Bing Chat just landed on your Android phone’s keyboard – here’s how to get it

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Generative AI continues taking over Microsoft’s platforms as the tech giant has recently added the ChatGPT-powered Bing to its SwiftKey beta app for Android.

For those unaware, SwiftKey is a virtual keyboard for mobile devices that can learn your writing style to provide more accurate autocorrect and text predictions. This new integration adds direct access to the Bing chatbot with the ability to choose a “conversation style”, exactly like the browser version. There is, however, an exclusive Tone feature that will analyze what you just entered and then rewrite your text to match a certain voice. 

You can try out Bing on SwiftKey by downloading the beta app from the Google Play Store. However, there’s a chance it may not be available to you. Pedram Rezaei, who is Microsoft’s CTO for its Mobile and Commerce Division, said on Twitter the update is “slowly rolling out” to users. If the update isn’t on your version of the SwiftKey Beta, check back at a later time.

Fortunately, we were able to get our hands on SwiftKey’s Bing feature so we decided to take it for a test drive.

Setting the right tone

Upon installing the app, you will have to follow the on-screen prompts to enable SwiftKey. Access to Bing sits right above the keyboard where it can do one of three things. In addition to the chatbot, there is a built-in Search function where you can look up a search term either by web post or image.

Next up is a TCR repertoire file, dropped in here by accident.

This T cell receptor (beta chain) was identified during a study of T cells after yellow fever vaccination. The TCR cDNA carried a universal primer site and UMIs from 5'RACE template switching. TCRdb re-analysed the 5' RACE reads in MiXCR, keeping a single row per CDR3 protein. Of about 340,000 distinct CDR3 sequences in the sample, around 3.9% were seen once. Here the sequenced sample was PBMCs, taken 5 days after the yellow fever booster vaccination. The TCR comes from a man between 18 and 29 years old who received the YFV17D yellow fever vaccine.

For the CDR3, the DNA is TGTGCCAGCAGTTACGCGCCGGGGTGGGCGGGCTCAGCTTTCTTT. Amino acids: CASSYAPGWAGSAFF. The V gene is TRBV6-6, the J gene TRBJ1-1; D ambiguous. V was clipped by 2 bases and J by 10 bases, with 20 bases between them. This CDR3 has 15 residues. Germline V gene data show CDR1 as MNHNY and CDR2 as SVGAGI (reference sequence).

But the main attraction is the aforementioned Tone which, admittedly, is pretty interesting. When you run some text through Tone, it’ll provide four different rewrites based on certain voices: Professional, Casual, Polite, and Social Post. Both Professional and Polite are pretty similar as they take emotionally charged texts and tone them down. Casual, as the name suggests, gives text a more easy-going attitude plus it often starts messages by calling the other person “Dude”🤦‍♂️. With Social Post, messages basically become Tweets complete with hashtags and emojis at the bottom.

Tone does have a small restriction as text must be “between three and 200 characters” before SwiftKey will rewrite anything. Also, it refuses to work with swear words, so keep it clean.

At the time of this writing, it’s unknown whether or not there will be an iOS version. SwiftKey has had a tumultuous history on iOS as it was discontinued on Apple devices back in October 2022 only for Microsoft to restore support a month later. We asked the company if there are plans for SwiftKey on iOS to get Bing AI support. This story will be updated if we hear back. 

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